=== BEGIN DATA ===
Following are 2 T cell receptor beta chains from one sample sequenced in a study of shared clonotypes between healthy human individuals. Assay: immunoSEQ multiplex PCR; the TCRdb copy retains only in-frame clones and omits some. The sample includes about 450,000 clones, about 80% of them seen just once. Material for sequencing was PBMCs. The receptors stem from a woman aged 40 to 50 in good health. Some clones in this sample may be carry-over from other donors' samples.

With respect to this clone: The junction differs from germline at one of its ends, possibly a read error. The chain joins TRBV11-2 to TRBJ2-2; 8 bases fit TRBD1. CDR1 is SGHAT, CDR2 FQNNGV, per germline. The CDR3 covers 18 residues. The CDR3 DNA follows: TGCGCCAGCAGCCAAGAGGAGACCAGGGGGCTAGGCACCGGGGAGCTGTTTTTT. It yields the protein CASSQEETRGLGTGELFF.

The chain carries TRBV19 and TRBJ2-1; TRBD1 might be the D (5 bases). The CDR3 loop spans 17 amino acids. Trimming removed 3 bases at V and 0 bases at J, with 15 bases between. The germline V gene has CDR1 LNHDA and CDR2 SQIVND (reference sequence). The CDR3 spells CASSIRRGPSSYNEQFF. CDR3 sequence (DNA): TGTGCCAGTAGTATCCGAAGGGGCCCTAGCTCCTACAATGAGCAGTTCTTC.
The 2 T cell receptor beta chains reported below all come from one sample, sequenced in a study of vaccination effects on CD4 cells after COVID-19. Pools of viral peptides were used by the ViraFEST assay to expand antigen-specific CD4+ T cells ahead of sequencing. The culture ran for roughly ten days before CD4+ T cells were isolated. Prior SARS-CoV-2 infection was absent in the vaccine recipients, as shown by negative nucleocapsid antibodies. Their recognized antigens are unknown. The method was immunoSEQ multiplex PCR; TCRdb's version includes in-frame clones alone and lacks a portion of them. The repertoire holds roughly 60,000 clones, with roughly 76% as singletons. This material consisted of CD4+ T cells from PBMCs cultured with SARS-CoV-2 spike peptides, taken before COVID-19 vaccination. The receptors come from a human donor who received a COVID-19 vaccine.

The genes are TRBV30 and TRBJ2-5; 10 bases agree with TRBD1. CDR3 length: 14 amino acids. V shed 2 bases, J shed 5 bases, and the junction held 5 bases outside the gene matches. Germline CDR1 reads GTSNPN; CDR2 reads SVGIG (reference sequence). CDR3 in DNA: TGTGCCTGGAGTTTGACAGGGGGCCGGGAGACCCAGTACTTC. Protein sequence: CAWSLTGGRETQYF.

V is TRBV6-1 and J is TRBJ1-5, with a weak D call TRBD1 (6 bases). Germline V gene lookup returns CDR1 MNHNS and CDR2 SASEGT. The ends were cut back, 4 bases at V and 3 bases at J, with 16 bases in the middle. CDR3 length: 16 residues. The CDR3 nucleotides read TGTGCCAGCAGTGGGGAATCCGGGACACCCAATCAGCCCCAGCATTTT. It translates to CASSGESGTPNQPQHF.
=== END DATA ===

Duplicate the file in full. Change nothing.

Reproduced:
Following are 2 T cell receptor beta chains from one sample sequenced in a study of shared clonotypes between healthy human individuals. Assay: immunoSEQ multiplex PCR; the TCRdb copy retains only in-frame clones and omits some. The sample includes about 450,000 clones, about 80% of them seen just once. Material for sequencing was PBMCs. The receptors stem from a woman aged 40 to 50 in good health. Some clones in this sample may be carry-over from other donors' samples.

With respect to this clone: The junction differs from germline at one of its ends, possibly a read error. The chain joins TRBV11-2 to TRBJ2-2; 8 bases fit TRBD1. CDR1 is SGHAT, CDR2 FQNNGV, per germline. The CDR3 covers 18 residues. The CDR3 DNA follows: TGCGCCAGCAGCCAAGAGGAGACCAGGGGGCTAGGCACCGGGGAGCTGTTTTTT. It yields the protein CASSQEETRGLGTGELFF.

The chain carries TRBV19 and TRBJ2-1; TRBD1 might be the D (5 bases). The CDR3 loop spans 17 amino acids. Trimming removed 3 bases at V and 0 bases at J, with 15 bases between. The germline V gene has CDR1 LNHDA and CDR2 SQIVND (reference sequence). The CDR3 spells CASSIRRGPSSYNEQFF. CDR3 sequence (DNA): TGTGCCAGTAGTATCCGAAGGGGCCCTAGCTCCTACAATGAGCAGTTCTTC.
The 2 T cell receptor beta chains reported below all come from one sample, sequenced in a study of vaccination effects on CD4 cells after COVID-19. Pools of viral peptides were used by the ViraFEST assay to expand antigen-specific CD4+ T cells ahead of sequencing. The culture ran for roughly ten days before CD4+ T cells were isolated. Prior SARS-CoV-2 infection was absent in the vaccine recipients, as shown by negative nucleocapsid antibodies. Their recognized antigens are unknown. The method was immunoSEQ multiplex PCR; TCRdb's version includes in-frame clones alone and lacks a portion of them. The repertoire holds roughly 60,000 clones, with roughly 76% as singletons. This material consisted of CD4+ T cells from PBMCs cultured with SARS-CoV-2 spike peptides, taken before COVID-19 vaccination. The receptors come from a human donor who received a COVID-19 vaccine.

The genes are TRBV30 and TRBJ2-5; 10 bases agree with TRBD1. CDR3 length: 14 amino acids. V shed 2 bases, J shed 5 bases, and the junction held 5 bases outside the gene matches. Germline CDR1 reads GTSNPN; CDR2 reads SVGIG (reference sequence). CDR3 in DNA: TGTGCCTGGAGTTTGACAGGGGGCCGGGAGACCCAGTACTTC. Protein sequence: CAWSLTGGRETQYF.

V is TRBV6-1 and J is TRBJ1-5, with a weak D call TRBD1 (6 bases). Germline V gene lookup returns CDR1 MNHNS and CDR2 SASEGT. The ends were cut back, 4 bases at V and 3 bases at J, with 16 bases in the middle. CDR3 length: 16 residues. The CDR3 nucleotides read TGTGCCAGCAGTGGGGAATCCGGGACACCCAATCAGCCCCAGCATTTT. It translates to CASSGESGTPNQPQHF.